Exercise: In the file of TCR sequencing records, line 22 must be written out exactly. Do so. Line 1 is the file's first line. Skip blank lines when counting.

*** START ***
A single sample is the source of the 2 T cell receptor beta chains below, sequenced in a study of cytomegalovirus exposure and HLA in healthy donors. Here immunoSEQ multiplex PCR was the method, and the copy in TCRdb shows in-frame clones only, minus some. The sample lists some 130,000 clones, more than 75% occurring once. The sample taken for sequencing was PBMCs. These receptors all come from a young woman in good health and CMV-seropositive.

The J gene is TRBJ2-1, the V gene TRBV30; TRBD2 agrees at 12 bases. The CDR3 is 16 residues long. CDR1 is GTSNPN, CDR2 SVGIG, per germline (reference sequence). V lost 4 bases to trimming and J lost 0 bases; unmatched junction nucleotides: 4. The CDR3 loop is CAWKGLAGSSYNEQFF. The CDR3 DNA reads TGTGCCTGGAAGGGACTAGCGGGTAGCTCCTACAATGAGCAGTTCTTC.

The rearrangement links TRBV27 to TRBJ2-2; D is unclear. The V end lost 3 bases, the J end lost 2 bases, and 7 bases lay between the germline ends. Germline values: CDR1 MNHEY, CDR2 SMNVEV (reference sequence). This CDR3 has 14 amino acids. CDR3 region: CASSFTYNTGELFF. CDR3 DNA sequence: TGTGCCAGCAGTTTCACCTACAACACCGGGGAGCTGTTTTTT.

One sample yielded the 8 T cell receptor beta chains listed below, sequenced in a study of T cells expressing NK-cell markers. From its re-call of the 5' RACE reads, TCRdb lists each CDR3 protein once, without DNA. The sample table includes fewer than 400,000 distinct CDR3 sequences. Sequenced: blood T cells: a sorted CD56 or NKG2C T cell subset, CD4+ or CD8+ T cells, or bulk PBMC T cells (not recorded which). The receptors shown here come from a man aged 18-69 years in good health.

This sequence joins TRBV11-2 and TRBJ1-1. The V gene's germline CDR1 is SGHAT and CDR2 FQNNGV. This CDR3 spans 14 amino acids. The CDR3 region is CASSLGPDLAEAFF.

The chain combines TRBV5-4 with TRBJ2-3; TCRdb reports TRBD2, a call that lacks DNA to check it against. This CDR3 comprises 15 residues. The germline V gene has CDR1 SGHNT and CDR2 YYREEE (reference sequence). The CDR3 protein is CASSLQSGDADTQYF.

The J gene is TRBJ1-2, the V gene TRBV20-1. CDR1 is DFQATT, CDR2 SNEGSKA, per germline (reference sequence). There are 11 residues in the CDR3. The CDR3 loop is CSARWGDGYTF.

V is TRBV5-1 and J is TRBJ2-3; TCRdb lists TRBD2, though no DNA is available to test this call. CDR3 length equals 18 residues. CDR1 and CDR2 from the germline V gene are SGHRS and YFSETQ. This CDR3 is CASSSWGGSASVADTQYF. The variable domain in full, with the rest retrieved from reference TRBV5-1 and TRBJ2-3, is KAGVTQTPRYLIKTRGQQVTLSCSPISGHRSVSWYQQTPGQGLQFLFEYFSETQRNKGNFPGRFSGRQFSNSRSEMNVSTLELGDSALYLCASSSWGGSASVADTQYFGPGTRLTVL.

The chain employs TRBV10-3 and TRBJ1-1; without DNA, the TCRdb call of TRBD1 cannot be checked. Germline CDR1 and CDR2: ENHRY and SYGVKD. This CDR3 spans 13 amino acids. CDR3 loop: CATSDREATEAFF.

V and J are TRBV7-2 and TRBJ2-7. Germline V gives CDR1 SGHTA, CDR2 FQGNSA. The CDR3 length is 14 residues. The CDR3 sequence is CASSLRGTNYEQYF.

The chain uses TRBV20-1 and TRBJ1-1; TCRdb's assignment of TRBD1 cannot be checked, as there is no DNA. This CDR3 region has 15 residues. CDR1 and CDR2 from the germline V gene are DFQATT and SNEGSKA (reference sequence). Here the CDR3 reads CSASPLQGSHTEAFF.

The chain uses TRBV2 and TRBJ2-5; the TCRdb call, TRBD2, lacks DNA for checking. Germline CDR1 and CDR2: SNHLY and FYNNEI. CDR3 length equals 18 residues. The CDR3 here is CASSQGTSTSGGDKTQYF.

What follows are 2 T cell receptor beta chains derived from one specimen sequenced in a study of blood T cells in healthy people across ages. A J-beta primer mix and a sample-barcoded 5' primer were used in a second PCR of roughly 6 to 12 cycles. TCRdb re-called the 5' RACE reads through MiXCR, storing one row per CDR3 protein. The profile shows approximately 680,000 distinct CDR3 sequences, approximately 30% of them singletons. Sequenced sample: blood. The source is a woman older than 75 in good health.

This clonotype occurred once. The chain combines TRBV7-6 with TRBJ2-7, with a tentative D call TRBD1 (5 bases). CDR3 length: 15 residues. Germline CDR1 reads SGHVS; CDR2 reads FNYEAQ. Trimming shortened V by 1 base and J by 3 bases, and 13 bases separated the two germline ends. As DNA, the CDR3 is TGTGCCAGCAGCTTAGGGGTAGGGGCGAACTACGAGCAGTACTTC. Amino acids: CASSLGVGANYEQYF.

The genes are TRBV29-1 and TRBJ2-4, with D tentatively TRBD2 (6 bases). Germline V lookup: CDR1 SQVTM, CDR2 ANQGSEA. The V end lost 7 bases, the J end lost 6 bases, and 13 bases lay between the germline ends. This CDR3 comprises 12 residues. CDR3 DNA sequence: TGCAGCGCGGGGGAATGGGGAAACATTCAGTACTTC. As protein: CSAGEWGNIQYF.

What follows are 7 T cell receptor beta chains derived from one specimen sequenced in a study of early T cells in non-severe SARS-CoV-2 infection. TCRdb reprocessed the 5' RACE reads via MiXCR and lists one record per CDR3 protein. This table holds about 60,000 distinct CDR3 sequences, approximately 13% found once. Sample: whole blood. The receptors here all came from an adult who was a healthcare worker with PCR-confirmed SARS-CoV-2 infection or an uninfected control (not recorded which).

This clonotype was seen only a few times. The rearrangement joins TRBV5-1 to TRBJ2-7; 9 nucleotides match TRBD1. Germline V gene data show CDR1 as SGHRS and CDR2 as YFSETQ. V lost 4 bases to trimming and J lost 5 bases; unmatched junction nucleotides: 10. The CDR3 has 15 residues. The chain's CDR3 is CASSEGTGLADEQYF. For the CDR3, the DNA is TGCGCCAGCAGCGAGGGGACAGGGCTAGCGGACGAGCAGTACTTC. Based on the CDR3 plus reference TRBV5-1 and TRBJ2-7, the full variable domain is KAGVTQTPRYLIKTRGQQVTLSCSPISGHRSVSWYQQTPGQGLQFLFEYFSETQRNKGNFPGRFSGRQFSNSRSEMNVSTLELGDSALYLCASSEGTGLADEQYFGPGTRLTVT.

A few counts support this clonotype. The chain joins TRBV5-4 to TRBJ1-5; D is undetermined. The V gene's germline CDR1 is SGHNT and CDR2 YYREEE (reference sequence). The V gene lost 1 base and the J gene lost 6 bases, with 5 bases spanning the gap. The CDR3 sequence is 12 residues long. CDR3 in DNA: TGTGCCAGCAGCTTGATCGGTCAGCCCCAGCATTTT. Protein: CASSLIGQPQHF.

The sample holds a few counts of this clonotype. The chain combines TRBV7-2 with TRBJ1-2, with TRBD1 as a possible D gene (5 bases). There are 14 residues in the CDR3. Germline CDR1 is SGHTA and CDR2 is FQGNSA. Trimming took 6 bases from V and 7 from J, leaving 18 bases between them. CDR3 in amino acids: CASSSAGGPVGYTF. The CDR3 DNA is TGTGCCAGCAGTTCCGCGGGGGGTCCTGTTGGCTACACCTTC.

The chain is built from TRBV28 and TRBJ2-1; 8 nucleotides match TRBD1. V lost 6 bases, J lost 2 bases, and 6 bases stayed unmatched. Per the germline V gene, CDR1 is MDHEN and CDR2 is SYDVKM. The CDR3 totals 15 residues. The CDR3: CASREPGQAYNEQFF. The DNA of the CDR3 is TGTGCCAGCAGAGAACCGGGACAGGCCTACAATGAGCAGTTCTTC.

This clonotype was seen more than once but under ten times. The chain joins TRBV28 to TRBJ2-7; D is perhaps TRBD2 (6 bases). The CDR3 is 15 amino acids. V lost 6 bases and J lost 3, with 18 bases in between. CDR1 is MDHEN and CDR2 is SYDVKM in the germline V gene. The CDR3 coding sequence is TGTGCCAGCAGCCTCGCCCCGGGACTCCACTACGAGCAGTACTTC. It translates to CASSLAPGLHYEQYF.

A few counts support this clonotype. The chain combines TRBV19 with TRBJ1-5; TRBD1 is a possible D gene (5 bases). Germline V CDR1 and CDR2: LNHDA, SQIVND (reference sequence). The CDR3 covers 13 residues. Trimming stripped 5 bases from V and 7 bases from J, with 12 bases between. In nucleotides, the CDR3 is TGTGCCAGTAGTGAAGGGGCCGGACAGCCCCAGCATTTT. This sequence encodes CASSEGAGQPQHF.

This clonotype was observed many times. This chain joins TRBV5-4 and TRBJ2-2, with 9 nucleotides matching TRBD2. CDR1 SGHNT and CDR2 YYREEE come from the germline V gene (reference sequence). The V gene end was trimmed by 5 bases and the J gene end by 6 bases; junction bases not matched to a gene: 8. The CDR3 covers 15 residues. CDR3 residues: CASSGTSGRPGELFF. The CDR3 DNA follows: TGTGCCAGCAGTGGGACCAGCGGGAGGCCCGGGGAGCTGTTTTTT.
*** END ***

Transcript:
A few counts support this clonotype. The chain combines TRBV19 with TRBJ1-5; TRBD1 is a possible D gene (5 bases). Germline V CDR1 and CDR2: LNHDA, SQIVND (reference sequence). The CDR3 covers 13 residues. Trimming stripped 5 bases from V and 7 bases from J, with 12 bases between. In nucleotides, the CDR3 is TGTGCCAGTAGTGAAGGGGCCGGACAGCCCCAGCATTTT. This sequence encodes CASSEGAGQPQHF.